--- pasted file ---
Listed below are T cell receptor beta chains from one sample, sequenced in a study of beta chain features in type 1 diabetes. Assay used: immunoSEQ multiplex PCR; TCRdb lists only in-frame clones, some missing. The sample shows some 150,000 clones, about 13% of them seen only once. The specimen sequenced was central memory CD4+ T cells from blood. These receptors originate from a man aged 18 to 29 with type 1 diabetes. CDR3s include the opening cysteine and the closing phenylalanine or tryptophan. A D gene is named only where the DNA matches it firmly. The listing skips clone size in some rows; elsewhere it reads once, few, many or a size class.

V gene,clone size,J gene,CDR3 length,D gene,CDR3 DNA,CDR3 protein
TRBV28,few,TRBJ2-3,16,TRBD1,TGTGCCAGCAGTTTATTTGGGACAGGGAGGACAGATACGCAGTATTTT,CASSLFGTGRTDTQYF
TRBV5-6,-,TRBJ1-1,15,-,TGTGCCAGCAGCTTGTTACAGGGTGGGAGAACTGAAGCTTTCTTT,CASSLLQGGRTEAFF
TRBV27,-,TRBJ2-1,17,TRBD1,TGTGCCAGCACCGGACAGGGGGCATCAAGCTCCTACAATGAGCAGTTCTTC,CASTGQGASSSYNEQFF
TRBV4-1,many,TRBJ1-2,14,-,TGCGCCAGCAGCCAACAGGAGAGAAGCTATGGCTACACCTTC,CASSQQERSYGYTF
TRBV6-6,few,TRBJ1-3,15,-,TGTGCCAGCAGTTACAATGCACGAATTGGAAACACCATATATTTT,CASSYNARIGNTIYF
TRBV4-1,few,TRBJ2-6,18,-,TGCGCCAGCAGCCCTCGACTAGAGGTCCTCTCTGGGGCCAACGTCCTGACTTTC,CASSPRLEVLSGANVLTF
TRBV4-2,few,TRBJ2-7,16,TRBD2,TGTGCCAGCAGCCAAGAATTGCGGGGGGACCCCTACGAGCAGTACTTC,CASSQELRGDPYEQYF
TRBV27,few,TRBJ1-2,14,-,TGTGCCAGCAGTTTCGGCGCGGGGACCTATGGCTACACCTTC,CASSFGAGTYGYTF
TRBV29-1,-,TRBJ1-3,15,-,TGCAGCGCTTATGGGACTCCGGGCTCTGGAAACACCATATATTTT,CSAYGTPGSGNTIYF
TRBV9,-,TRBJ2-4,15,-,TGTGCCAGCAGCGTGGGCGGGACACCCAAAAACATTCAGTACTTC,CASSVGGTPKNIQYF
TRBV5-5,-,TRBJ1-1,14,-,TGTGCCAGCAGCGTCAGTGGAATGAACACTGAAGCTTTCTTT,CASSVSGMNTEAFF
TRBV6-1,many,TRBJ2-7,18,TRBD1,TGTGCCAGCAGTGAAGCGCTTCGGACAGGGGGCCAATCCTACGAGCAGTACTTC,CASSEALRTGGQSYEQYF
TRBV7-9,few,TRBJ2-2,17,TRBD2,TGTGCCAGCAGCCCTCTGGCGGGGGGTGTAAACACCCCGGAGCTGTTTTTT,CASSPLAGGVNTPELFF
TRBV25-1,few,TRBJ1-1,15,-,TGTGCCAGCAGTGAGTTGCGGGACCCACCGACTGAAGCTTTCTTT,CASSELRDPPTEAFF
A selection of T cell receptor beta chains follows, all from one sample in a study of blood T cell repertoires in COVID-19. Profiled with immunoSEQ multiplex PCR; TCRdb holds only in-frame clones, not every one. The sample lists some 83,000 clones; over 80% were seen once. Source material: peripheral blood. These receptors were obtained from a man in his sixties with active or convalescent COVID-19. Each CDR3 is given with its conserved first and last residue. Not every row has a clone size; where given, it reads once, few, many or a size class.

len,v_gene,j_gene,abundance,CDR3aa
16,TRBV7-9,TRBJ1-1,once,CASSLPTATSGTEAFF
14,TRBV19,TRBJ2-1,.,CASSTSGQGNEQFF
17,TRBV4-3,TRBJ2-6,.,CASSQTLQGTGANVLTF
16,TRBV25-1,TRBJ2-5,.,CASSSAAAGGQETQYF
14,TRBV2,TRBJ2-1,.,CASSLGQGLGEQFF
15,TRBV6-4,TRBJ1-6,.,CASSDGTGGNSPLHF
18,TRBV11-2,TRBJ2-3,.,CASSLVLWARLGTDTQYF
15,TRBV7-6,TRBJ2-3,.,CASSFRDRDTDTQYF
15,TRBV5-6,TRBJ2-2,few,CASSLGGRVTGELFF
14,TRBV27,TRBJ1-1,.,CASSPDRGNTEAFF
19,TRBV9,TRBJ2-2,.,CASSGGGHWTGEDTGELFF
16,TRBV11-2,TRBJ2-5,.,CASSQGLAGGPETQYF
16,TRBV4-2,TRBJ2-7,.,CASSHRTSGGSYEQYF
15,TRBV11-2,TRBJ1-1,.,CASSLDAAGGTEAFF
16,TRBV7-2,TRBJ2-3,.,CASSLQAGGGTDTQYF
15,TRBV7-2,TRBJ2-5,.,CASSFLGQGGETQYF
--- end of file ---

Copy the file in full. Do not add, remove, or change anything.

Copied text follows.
Listed below are T cell receptor beta chains from one sample, sequenced in a study of beta chain features in type 1 diabetes. Assay used: immunoSEQ multiplex PCR; TCRdb lists only in-frame clones, some missing. The sample shows some 150,000 clones, about 13% of them seen only once. The specimen sequenced was central memory CD4+ T cells from blood. These receptors originate from a man aged 18 to 29 with type 1 diabetes. CDR3s include the opening cysteine and the closing phenylalanine or tryptophan. A D gene is named only where the DNA matches it firmly. The listing skips clone size in some rows; elsewhere it reads once, few, many or a size class.

V gene,clone size,J gene,CDR3 length,D gene,CDR3 DNA,CDR3 protein
TRBV28,few,TRBJ2-3,16,TRBD1,TGTGCCAGCAGTTTATTTGGGACAGGGAGGACAGATACGCAGTATTTT,CASSLFGTGRTDTQYF
TRBV5-6,-,TRBJ1-1,15,-,TGTGCCAGCAGCTTGTTACAGGGTGGGAGAACTGAAGCTTTCTTT,CASSLLQGGRTEAFF
TRBV27,-,TRBJ2-1,17,TRBD1,TGTGCCAGCACCGGACAGGGGGCATCAAGCTCCTACAATGAGCAGTTCTTC,CASTGQGASSSYNEQFF
TRBV4-1,many,TRBJ1-2,14,-,TGCGCCAGCAGCCAACAGGAGAGAAGCTATGGCTACACCTTC,CASSQQERSYGYTF
TRBV6-6,few,TRBJ1-3,15,-,TGTGCCAGCAGTTACAATGCACGAATTGGAAACACCATATATTTT,CASSYNARIGNTIYF
TRBV4-1,few,TRBJ2-6,18,-,TGCGCCAGCAGCCCTCGACTAGAGGTCCTCTCTGGGGCCAACGTCCTGACTTTC,CASSPRLEVLSGANVLTF
TRBV4-2,few,TRBJ2-7,16,TRBD2,TGTGCCAGCAGCCAAGAATTGCGGGGGGACCCCTACGAGCAGTACTTC,CASSQELRGDPYEQYF
TRBV27,few,TRBJ1-2,14,-,TGTGCCAGCAGTTTCGGCGCGGGGACCTATGGCTACACCTTC,CASSFGAGTYGYTF
TRBV29-1,-,TRBJ1-3,15,-,TGCAGCGCTTATGGGACTCCGGGCTCTGGAAACACCATATATTTT,CSAYGTPGSGNTIYF
TRBV9,-,TRBJ2-4,15,-,TGTGCCAGCAGCGTGGGCGGGACACCCAAAAACATTCAGTACTTC,CASSVGGTPKNIQYF
TRBV5-5,-,TRBJ1-1,14,-,TGTGCCAGCAGCGTCAGTGGAATGAACACTGAAGCTTTCTTT,CASSVSGMNTEAFF
TRBV6-1,many,TRBJ2-7,18,TRBD1,TGTGCCAGCAGTGAAGCGCTTCGGACAGGGGGCCAATCCTACGAGCAGTACTTC,CASSEALRTGGQSYEQYF
TRBV7-9,few,TRBJ2-2,17,TRBD2,TGTGCCAGCAGCCCTCTGGCGGGGGGTGTAAACACCCCGGAGCTGTTTTTT,CASSPLAGGVNTPELFF
TRBV25-1,few,TRBJ1-1,15,-,TGTGCCAGCAGTGAGTTGCGGGACCCACCGACTGAAGCTTTCTTT,CASSELRDPPTEAFF
A selection of T cell receptor beta chains follows, all from one sample in a study of blood T cell repertoires in COVID-19. Profiled with immunoSEQ multiplex PCR; TCRdb holds only in-frame clones, not every one. The sample lists some 83,000 clones; over 80% were seen once. Source material: peripheral blood. These receptors were obtained from a man in his sixties with active or convalescent COVID-19. Each CDR3 is given with its conserved first and last residue. Not every row has a clone size; where given, it reads once, few, many or a size class.

len,v_gene,j_gene,abundance,CDR3aa
16,TRBV7-9,TRBJ1-1,once,CASSLPTATSGTEAFF
14,TRBV19,TRBJ2-1,.,CASSTSGQGNEQFF
17,TRBV4-3,TRBJ2-6,.,CASSQTLQGTGANVLTF
16,TRBV25-1,TRBJ2-5,.,CASSSAAAGGQETQYF
14,TRBV2,TRBJ2-1,.,CASSLGQGLGEQFF
15,TRBV6-4,TRBJ1-6,.,CASSDGTGGNSPLHF
18,TRBV11-2,TRBJ2-3,.,CASSLVLWARLGTDTQYF
15,TRBV7-6,TRBJ2-3,.,CASSFRDRDTDTQYF
15,TRBV5-6,TRBJ2-2,few,CASSLGGRVTGELFF
14,TRBV27,TRBJ1-1,.,CASSPDRGNTEAFF
19,TRBV9,TRBJ2-2,.,CASSGGGHWTGEDTGELFF
16,TRBV11-2,TRBJ2-5,.,CASSQGLAGGPETQYF
16,TRBV4-2,TRBJ2-7,.,CASSHRTSGGSYEQYF
15,TRBV11-2,TRBJ1-1,.,CASSLDAAGGTEAFF
16,TRBV7-2,TRBJ2-3,.,CASSLQAGGGTDTQYF
15,TRBV7-2,TRBJ2-5,.,CASSFLGQGGETQYF